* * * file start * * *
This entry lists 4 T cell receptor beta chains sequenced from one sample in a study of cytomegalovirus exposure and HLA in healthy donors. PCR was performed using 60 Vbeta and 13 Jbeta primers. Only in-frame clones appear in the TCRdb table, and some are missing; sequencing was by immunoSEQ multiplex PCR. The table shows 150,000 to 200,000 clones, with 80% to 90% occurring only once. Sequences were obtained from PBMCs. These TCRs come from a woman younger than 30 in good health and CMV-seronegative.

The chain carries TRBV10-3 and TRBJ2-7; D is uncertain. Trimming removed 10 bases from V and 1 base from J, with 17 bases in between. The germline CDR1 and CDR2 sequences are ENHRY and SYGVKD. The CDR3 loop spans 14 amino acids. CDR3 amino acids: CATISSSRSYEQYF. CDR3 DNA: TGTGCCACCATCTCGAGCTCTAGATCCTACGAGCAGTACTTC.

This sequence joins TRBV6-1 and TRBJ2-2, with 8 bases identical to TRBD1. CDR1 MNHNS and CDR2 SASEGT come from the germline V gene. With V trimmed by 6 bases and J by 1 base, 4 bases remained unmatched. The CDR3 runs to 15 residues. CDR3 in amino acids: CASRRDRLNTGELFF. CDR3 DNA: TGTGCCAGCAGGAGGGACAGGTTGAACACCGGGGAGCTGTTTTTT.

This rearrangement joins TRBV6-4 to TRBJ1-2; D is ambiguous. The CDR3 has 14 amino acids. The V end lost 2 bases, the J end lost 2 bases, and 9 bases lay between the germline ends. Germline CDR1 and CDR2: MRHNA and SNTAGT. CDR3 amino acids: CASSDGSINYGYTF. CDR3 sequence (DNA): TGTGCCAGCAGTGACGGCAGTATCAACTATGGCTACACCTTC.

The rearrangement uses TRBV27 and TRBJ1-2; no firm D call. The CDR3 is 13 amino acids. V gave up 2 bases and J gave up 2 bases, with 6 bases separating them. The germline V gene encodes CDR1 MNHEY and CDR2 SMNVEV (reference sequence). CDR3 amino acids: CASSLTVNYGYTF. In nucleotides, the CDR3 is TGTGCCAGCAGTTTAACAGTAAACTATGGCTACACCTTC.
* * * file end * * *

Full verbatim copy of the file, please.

This entry lists 4 T cell receptor beta chains sequenced from one sample in a study of cytomegalovirus exposure and HLA in healthy donors. PCR was performed using 60 Vbeta and 13 Jbeta primers. Only in-frame clones appear in the TCRdb table, and some are missing; sequencing was by immunoSEQ multiplex PCR. The table shows 150,000 to 200,000 clones, with 80% to 90% occurring only once. Sequences were obtained from PBMCs. These TCRs come from a woman younger than 30 in good health and CMV-seronegative.

The chain carries TRBV10-3 and TRBJ2-7; D is uncertain. Trimming removed 10 bases from V and 1 base from J, with 17 bases in between. The germline CDR1 and CDR2 sequences are ENHRY and SYGVKD. The CDR3 loop spans 14 amino acids. CDR3 amino acids: CATISSSRSYEQYF. CDR3 DNA: TGTGCCACCATCTCGAGCTCTAGATCCTACGAGCAGTACTTC.

This sequence joins TRBV6-1 and TRBJ2-2, with 8 bases identical to TRBD1. CDR1 MNHNS and CDR2 SASEGT come from the germline V gene. With V trimmed by 6 bases and J by 1 base, 4 bases remained unmatched. The CDR3 runs to 15 residues. CDR3 in amino acids: CASRRDRLNTGELFF. CDR3 DNA: TGTGCCAGCAGGAGGGACAGGTTGAACACCGGGGAGCTGTTTTTT.

This rearrangement joins TRBV6-4 to TRBJ1-2; D is ambiguous. The CDR3 has 14 amino acids. The V end lost 2 bases, the J end lost 2 bases, and 9 bases lay between the germline ends. Germline CDR1 and CDR2: MRHNA and SNTAGT. CDR3 amino acids: CASSDGSINYGYTF. CDR3 sequence (DNA): TGTGCCAGCAGTGACGGCAGTATCAACTATGGCTACACCTTC.

The rearrangement uses TRBV27 and TRBJ1-2; no firm D call. The CDR3 is 13 amino acids. V gave up 2 bases and J gave up 2 bases, with 6 bases separating them. The germline V gene encodes CDR1 MNHEY and CDR2 SMNVEV (reference sequence). CDR3 amino acids: CASSLTVNYGYTF. In nucleotides, the CDR3 is TGTGCCAGCAGTTTAACAGTAAACTATGGCTACACCTTC.